Page 1 of 6 123 ... LastLast
Results 1 to 10 of 52

Thread: Definition of Feeder

  1. #1
    Join Date
    Dec 2006
    Location
    Chapel Hill, NC
    Posts
    32,170

    Definition of Feeder

    Here is a proposal I am thinking of making

    Feeder.
    All circuit conductors between the service equipment, the source of a separately derived system, or other power supply source and the final branch-circuit overcurrent device. Where these conductors are feeding an individual piece of equipment such as hot tubs, motors, etc.then the conductors shall be considered branch circuits.(CMP-2)


    Here is my substantiation. I am not a good writer and would love some input on my proposal and maybe some help in re-wording my substantiation.


    There are different rules for feeders and branch circuits but in some cases the conductors from a panel that feed a hot tub, air condition etc and have a fused disconnect are really branch circuits all the way to the equipment but by definition, these conductors are called feeders to the fused disconnect and branch circuits to the equipment. Whereas, if the same setup had an unfusd disconnect then the entire run would be a branch circuit. I feel it is unnecessary to treat the conductors from the panel to a disconnect differently just because one unit has a fused disconnect and the other does not.


    They say I shot a man named Gray and took his wife to Italy
    She inherited a million bucks and when she died it came to me
    I can't help it if I'm lucky



  2. #2
    Join Date
    Dec 2007
    Location
    NE Nebraska
    Posts
    32,907
    I like the general idea, I don't know how to submit it, but I think that for the hot tub or HVAC application it should be supplying either factory installed overcurrent devices in the equipment or an individual over current device used primarily as a local disconnecting means.

    If you supplied a small loadcenter next to an AC unit and supplied the AC unit as well as the receptacle that is required to be near the unit from that loadcenter - I think it should still be considered a feeder. But if you only supplied multiple breakers factory installed or as part of listed accessories for that HVAC equipment (like an air handler with add on heat strips often have) I think that should be considered a branch circuit.

  3. #3
    Join Date
    Dec 2006
    Location
    Chapel Hill, NC
    Posts
    32,170
    Quote Originally Posted by kwired View Post
    I like the general idea, I don't know how to submit it, but I think that for the hot tub or HVAC application it should be supplying either factory installed overcurrent devices in the equipment or an individual over current device used primarily as a local disconnecting means.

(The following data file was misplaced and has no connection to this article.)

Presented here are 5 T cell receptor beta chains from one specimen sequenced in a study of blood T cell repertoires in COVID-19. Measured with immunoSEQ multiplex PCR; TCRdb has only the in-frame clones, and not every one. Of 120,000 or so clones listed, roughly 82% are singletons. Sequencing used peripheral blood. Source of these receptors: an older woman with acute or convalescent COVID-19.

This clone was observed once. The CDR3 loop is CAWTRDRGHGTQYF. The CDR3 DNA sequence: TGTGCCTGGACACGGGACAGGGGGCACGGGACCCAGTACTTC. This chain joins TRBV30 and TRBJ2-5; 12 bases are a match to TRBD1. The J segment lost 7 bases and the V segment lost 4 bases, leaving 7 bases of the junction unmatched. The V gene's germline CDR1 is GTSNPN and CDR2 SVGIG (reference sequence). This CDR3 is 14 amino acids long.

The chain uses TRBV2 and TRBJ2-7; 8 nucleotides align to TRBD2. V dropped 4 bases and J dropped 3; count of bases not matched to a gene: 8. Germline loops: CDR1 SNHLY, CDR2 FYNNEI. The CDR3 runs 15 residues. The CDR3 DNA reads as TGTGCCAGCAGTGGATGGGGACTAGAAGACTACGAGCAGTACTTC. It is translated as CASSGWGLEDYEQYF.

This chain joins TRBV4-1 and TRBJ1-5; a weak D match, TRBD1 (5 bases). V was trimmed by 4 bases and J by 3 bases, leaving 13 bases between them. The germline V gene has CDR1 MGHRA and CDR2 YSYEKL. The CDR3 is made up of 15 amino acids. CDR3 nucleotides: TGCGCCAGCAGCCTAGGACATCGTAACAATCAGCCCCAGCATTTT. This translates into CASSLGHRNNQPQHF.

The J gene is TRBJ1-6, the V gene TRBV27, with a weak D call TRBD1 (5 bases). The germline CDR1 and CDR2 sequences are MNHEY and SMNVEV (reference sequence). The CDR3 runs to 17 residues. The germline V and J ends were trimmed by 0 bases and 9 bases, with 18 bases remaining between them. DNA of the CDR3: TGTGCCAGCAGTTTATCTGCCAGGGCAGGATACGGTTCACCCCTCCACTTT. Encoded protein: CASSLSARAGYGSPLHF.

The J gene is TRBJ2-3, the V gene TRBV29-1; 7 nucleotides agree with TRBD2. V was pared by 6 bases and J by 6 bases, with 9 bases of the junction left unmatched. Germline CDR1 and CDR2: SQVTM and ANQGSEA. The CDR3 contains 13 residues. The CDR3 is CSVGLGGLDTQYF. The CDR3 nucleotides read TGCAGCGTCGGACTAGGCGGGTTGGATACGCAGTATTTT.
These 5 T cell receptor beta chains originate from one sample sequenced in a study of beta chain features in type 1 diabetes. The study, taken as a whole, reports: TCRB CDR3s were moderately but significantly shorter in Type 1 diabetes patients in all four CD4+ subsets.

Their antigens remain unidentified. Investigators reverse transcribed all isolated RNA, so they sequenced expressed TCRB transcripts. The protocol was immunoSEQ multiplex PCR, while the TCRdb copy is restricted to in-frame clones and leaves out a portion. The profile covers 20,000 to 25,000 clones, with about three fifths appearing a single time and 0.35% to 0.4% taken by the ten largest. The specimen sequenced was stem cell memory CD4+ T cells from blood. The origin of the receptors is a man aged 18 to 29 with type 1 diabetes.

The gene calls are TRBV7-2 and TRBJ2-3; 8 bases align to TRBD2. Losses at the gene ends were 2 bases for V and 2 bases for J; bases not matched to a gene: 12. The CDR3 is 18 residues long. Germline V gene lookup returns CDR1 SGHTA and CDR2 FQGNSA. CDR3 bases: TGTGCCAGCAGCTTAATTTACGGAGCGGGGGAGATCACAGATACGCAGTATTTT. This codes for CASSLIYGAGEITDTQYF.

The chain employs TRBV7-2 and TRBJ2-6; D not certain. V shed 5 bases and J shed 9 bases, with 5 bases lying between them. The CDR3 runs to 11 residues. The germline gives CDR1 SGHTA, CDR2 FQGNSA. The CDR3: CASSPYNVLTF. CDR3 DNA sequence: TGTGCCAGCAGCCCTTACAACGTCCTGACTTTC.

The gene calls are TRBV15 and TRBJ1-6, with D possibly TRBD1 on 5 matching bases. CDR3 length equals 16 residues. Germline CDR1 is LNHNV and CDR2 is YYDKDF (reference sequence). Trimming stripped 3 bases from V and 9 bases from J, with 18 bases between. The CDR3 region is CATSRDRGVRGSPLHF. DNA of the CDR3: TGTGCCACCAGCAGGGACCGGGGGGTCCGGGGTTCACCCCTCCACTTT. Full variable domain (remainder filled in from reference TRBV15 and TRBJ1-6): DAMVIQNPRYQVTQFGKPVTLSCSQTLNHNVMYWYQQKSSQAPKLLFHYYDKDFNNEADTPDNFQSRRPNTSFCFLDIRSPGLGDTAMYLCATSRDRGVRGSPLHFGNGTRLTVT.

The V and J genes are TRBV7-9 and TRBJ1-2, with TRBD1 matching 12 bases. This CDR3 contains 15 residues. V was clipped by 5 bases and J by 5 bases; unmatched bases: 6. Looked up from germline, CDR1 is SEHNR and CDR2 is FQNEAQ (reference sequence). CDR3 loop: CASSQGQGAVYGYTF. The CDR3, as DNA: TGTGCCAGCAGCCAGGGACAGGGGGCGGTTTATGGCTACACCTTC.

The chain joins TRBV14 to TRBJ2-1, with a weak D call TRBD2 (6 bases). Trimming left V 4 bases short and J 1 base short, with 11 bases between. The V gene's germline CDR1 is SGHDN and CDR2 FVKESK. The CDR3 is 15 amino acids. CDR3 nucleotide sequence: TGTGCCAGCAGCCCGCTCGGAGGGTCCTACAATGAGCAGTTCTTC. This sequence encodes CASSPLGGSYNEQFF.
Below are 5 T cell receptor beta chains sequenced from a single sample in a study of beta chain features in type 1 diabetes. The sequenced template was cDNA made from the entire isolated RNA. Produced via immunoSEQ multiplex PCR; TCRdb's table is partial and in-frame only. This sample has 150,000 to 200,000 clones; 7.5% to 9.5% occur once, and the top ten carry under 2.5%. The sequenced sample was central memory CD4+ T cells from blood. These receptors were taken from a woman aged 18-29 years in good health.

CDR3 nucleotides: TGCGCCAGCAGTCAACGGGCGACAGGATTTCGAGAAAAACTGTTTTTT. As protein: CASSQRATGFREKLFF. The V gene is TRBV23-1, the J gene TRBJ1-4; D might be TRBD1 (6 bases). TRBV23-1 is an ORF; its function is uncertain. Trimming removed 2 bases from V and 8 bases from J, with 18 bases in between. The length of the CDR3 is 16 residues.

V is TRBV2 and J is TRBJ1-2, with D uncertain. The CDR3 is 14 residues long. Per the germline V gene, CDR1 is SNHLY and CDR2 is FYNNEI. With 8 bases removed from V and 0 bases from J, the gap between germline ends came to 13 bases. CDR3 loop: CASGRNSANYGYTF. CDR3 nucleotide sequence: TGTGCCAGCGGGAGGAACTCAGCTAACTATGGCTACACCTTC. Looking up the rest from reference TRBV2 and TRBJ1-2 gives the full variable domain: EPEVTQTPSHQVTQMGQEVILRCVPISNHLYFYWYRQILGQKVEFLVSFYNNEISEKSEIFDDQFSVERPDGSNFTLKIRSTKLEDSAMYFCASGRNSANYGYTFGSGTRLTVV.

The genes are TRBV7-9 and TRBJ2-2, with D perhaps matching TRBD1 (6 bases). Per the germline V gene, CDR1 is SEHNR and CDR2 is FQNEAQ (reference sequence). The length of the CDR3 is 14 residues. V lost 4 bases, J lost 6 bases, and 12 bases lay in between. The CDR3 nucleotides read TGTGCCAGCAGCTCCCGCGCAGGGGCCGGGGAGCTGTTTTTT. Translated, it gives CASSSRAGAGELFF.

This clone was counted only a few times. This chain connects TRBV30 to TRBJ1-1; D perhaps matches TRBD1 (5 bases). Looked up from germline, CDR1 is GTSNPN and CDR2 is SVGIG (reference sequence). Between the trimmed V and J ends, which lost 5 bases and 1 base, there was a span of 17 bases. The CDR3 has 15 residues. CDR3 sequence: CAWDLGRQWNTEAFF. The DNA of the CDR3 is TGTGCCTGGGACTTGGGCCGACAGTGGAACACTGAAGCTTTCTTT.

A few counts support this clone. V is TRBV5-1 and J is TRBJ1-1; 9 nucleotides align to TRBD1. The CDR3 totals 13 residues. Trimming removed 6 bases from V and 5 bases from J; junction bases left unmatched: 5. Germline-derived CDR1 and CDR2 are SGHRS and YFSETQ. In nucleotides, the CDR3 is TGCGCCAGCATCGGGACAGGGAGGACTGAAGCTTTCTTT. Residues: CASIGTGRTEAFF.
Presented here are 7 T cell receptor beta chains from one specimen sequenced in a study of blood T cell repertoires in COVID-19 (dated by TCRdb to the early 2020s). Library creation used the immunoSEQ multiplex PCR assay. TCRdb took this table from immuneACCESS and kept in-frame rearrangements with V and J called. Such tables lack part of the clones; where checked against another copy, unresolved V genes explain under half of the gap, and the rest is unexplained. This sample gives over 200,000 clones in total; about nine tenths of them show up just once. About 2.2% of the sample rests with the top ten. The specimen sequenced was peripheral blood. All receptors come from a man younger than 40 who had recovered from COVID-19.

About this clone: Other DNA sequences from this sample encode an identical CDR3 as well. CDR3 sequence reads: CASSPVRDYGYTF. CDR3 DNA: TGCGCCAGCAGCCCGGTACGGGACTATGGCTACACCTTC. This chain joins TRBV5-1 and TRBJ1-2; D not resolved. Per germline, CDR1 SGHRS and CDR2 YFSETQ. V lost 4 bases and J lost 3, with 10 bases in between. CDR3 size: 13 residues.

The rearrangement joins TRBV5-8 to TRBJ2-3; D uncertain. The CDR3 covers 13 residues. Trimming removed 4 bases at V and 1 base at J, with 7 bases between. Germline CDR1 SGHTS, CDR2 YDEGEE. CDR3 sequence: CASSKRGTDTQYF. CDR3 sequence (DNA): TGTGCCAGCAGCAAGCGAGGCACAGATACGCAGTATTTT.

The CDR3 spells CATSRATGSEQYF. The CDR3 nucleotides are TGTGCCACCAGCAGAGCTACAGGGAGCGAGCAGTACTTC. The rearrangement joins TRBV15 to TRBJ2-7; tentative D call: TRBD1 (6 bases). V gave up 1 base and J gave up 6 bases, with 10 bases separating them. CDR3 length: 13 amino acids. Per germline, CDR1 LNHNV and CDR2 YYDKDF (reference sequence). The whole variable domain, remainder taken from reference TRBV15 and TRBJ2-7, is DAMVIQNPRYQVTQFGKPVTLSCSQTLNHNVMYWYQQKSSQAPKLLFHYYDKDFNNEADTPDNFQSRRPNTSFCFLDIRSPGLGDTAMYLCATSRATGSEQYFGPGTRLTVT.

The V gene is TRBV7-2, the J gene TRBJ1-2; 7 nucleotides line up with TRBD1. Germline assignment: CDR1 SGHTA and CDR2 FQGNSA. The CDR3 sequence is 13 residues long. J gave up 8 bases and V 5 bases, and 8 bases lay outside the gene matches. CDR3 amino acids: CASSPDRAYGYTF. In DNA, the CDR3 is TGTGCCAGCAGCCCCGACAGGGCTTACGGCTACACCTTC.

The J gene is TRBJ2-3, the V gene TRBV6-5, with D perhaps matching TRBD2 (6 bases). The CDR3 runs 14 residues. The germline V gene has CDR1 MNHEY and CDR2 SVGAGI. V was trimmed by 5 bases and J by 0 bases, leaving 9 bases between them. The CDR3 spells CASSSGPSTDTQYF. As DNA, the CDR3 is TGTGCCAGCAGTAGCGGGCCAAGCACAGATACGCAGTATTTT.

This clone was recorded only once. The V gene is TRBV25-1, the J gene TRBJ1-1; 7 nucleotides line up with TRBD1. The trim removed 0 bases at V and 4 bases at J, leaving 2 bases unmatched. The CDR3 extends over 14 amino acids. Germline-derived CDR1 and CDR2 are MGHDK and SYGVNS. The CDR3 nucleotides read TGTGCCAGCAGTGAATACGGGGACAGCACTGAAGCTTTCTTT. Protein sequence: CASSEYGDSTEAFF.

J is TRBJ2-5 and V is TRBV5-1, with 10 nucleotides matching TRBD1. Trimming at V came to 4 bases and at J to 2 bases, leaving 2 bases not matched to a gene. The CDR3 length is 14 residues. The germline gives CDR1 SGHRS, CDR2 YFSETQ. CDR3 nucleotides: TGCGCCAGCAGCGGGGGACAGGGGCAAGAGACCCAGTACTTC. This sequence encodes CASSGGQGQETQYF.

If you supplied a small loadcenter next to an AC unit and supplied the AC unit as well as the receptacle that is required to be near the unit from that loadcenter - I think it should still be considered a feeder. But if you only supplied multiple breakers factory installed or as part of listed accessories for that HVAC equipment (like an air handler with add on heat strips often have) I think that should be considered a branch circuit.
    If a receptacle is added then I doubt they (cmp) would go for it. The overcurrent protective device inside the unit is a supplemental overcurrent protective device and, as such, would not change anything. The problem is when you have the 2 breakers in a disconnect feeding the unit. In that case, I would consider that as applicable in what I wrote because it still only feeds one unit.
    They say I shot a man named Gray and took his wife to Italy
    She inherited a million bucks and when she died it came to me
    I can't help it if I'm lucky



  4. #4
    Join Date
    Feb 2003
    Location
    Minnesota
    Posts
    6,472
    Quote Originally Posted by Dennis Alwon View Post
    Here is a proposal I am thinking of making
    Feeder.
    All circuit conductors between the service equipment, the source of a separately derived system, or other power supply source and the final branch-circuit overcurrent device. Where these conductors are feeding an individual piece of equipment such as hot tubs, motors, etc.then the conductors shall be considered branch circuits.(CMP-2)
    Because of the Article 100 Definition of Service Equipment, I see your proposal causing a difficulty when there is a subpanel between "hot tubs, motors, etc." and the Service Equipment . . . a conflict arises as to what the conductors between the "Service Equipment" ("connected to the load end of the Service Conductors") and the subpanel are called.

    We would normally think of the Service Equipment to subpanel conductors as a Feeder, but your proposed change, because of "All circuit conductors" in the Feeder definition, makes them a "Branch Circuit."